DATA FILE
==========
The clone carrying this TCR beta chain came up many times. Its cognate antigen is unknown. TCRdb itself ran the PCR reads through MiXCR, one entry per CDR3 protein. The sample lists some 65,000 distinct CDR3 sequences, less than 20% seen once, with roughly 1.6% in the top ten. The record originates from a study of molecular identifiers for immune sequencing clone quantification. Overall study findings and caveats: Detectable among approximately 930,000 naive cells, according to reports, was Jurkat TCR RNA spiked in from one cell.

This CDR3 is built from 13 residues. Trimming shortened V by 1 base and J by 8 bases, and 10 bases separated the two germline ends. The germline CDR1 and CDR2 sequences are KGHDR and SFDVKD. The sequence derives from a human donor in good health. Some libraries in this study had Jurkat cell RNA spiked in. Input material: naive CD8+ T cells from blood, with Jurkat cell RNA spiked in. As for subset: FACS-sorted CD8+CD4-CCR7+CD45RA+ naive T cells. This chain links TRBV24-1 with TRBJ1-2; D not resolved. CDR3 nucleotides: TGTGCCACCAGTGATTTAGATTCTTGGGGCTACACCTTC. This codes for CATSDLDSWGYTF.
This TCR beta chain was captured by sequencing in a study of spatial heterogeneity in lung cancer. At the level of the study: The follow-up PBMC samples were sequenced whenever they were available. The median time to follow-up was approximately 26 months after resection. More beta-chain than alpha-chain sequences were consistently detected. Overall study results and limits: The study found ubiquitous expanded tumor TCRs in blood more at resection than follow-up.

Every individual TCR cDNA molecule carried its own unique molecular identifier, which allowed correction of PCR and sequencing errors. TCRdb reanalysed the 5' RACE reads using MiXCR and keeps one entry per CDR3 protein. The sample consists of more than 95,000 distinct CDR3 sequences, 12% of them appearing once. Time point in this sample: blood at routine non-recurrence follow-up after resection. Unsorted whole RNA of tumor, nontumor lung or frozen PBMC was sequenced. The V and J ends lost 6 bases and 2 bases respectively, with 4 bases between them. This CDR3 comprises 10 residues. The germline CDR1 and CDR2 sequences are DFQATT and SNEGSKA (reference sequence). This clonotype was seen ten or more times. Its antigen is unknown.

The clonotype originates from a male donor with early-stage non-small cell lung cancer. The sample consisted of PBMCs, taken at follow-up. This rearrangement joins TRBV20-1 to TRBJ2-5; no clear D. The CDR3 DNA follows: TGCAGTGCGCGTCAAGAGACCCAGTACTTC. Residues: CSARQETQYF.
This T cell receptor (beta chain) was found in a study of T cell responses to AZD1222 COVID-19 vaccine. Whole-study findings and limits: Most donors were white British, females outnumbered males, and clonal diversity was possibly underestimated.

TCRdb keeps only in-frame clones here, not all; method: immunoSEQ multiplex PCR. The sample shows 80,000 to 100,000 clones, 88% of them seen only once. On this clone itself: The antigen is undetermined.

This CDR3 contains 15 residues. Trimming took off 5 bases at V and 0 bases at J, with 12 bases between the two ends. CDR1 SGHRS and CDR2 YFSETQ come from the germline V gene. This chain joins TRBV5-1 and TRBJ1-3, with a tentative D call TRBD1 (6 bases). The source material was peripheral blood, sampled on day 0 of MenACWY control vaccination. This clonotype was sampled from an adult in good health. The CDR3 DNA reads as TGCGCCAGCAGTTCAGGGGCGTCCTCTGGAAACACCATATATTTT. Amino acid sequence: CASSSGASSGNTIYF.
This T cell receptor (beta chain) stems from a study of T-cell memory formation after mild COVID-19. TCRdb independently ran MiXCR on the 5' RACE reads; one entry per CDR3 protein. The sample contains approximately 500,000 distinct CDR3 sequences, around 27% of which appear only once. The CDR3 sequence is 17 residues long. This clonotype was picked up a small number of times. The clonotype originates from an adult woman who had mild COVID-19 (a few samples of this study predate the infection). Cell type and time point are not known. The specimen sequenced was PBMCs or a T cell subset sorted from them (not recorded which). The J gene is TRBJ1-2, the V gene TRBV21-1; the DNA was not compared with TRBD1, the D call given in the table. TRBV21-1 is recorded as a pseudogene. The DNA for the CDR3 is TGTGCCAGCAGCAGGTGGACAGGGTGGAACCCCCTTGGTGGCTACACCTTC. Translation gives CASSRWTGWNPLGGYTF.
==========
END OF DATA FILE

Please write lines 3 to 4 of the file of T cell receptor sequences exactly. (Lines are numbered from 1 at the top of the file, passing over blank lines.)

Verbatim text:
This TCR beta chain was captured by sequencing in a study of spatial heterogeneity in lung cancer. At the level of the study: The follow-up PBMC samples were sequenced whenever they were available. The median time to follow-up was approximately 26 months after resection. More beta-chain than alpha-chain sequences were consistently detected. Overall study results and limits: The study found ubiquitous expanded tumor TCRs in blood more at resection than follow-up.

Every individual TCR cDNA molecule carried its own unique molecular identifier, which allowed correction of PCR and sequencing errors. TCRdb reanalysed the 5' RACE reads using MiXCR and keeps one entry per CDR3 protein. The sample consists of more than 95,000 distinct CDR3 sequences, 12% of them appearing once. Time point in this sample: blood at routine non-recurrence follow-up after resection. Unsorted whole RNA of tumor, nontumor lung or frozen PBMC was sequenced. The V and J ends lost 6 bases and 2 bases respectively, with 4 bases between them. This CDR3 comprises 10 residues. The germline CDR1 and CDR2 sequences are DFQATT and SNEGSKA (reference sequence). This clonotype was seen ten or more times. Its antigen is unknown.